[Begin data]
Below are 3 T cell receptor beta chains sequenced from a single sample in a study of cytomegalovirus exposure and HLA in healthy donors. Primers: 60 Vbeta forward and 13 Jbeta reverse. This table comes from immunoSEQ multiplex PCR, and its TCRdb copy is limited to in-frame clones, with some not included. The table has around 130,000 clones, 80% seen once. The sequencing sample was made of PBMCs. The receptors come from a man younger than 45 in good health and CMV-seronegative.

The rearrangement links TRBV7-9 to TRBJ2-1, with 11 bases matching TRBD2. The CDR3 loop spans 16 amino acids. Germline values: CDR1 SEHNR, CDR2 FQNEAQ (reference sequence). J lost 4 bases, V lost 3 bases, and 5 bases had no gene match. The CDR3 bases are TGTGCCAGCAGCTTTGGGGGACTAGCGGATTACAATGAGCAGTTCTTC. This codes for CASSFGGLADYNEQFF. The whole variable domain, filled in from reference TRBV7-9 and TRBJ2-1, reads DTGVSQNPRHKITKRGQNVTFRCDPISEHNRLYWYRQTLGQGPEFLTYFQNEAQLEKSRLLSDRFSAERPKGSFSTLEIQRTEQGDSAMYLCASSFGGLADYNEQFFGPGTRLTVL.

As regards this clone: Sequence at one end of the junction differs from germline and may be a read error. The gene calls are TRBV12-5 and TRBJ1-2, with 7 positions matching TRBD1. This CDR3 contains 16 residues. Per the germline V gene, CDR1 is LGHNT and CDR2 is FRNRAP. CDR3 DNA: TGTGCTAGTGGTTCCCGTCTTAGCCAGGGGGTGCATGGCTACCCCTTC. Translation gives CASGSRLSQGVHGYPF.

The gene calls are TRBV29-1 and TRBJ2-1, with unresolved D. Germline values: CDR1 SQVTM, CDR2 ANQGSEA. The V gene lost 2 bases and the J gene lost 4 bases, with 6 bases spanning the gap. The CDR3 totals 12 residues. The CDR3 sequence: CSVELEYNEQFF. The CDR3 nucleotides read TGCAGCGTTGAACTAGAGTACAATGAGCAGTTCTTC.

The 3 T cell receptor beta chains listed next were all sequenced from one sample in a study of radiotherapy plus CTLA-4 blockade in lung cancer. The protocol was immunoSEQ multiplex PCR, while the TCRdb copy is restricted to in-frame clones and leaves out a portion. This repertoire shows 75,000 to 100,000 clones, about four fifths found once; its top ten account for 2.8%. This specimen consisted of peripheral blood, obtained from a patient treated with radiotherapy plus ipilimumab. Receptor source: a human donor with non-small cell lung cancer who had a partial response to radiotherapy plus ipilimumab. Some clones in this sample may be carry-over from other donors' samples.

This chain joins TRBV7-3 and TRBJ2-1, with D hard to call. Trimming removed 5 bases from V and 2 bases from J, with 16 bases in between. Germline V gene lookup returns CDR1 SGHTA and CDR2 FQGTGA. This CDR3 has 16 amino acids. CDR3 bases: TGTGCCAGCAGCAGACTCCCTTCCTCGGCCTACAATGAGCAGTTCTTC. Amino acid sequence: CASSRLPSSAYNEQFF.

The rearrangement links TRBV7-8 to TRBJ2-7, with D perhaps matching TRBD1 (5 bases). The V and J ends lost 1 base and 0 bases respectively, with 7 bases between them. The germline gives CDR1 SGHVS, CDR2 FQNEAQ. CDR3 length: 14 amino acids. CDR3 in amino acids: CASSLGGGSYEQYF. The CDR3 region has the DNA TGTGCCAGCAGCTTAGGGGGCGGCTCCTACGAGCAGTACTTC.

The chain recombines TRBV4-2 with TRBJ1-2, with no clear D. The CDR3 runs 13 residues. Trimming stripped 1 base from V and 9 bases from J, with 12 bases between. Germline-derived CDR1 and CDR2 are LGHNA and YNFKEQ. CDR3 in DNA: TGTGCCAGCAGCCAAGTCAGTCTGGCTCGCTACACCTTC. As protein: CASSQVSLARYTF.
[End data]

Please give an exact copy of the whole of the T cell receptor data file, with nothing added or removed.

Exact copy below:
Below are 3 T cell receptor beta chains sequenced from a single sample in a study of cytomegalovirus exposure and HLA in healthy donors. Primers: 60 Vbeta forward and 13 Jbeta reverse. This table comes from immunoSEQ multiplex PCR, and its TCRdb copy is limited to in-frame clones, with some not included. The table has around 130,000 clones, 80% seen once. The sequencing sample was made of PBMCs. The receptors come from a man younger than 45 in good health and CMV-seronegative.

The rearrangement links TRBV7-9 to TRBJ2-1, with 11 bases matching TRBD2. The CDR3 loop spans 16 amino acids. Germline values: CDR1 SEHNR, CDR2 FQNEAQ (reference sequence). J lost 4 bases, V lost 3 bases, and 5 bases had no gene match. The CDR3 bases are TGTGCCAGCAGCTTTGGGGGACTAGCGGATTACAATGAGCAGTTCTTC. This codes for CASSFGGLADYNEQFF. The whole variable domain, filled in from reference TRBV7-9 and TRBJ2-1, reads DTGVSQNPRHKITKRGQNVTFRCDPISEHNRLYWYRQTLGQGPEFLTYFQNEAQLEKSRLLSDRFSAERPKGSFSTLEIQRTEQGDSAMYLCASSFGGLADYNEQFFGPGTRLTVL.

As regards this clone: Sequence at one end of the junction differs from germline and may be a read error. The gene calls are TRBV12-5 and TRBJ1-2, with 7 positions matching TRBD1. This CDR3 contains 16 residues. Per the germline V gene, CDR1 is LGHNT and CDR2 is FRNRAP. CDR3 DNA: TGTGCTAGTGGTTCCCGTCTTAGCCAGGGGGTGCATGGCTACCCCTTC. Translation gives CASGSRLSQGVHGYPF.

The gene calls are TRBV29-1 and TRBJ2-1, with unresolved D. Germline values: CDR1 SQVTM, CDR2 ANQGSEA. The V gene lost 2 bases and the J gene lost 4 bases, with 6 bases spanning the gap. The CDR3 totals 12 residues. The CDR3 sequence: CSVELEYNEQFF. The CDR3 nucleotides read TGCAGCGTTGAACTAGAGTACAATGAGCAGTTCTTC.

The 3 T cell receptor beta chains listed next were all sequenced from one sample in a study of radiotherapy plus CTLA-4 blockade in lung cancer. The protocol was immunoSEQ multiplex PCR, while the TCRdb copy is restricted to in-frame clones and leaves out a portion. This repertoire shows 75,000 to 100,000 clones, about four fifths found once; its top ten account for 2.8%. This specimen consisted of peripheral blood, obtained from a patient treated with radiotherapy plus ipilimumab. Receptor source: a human donor with non-small cell lung cancer who had a partial response to radiotherapy plus ipilimumab. Some clones in this sample may be carry-over from other donors' samples.

This chain joins TRBV7-3 and TRBJ2-1, with D hard to call. Trimming removed 5 bases from V and 2 bases from J, with 16 bases in between. Germline V gene lookup returns CDR1 SGHTA and CDR2 FQGTGA. This CDR3 has 16 amino acids. CDR3 bases: TGTGCCAGCAGCAGACTCCCTTCCTCGGCCTACAATGAGCAGTTCTTC. Amino acid sequence: CASSRLPSSAYNEQFF.

The rearrangement links TRBV7-8 to TRBJ2-7, with D perhaps matching TRBD1 (5 bases). The V and J ends lost 1 base and 0 bases respectively, with 7 bases between them. The germline gives CDR1 SGHVS, CDR2 FQNEAQ. CDR3 length: 14 amino acids. CDR3 in amino acids: CASSLGGGSYEQYF. The CDR3 region has the DNA TGTGCCAGCAGCTTAGGGGGCGGCTCCTACGAGCAGTACTTC.

The chain recombines TRBV4-2 with TRBJ1-2, with no clear D. The CDR3 runs 13 residues. Trimming stripped 1 base from V and 9 bases from J, with 12 bases between. Germline-derived CDR1 and CDR2 are LGHNA and YNFKEQ. CDR3 in DNA: TGTGCCAGCAGCCAAGTCAGTCTGGCTCGCTACACCTTC. As protein: CASSQVSLARYTF.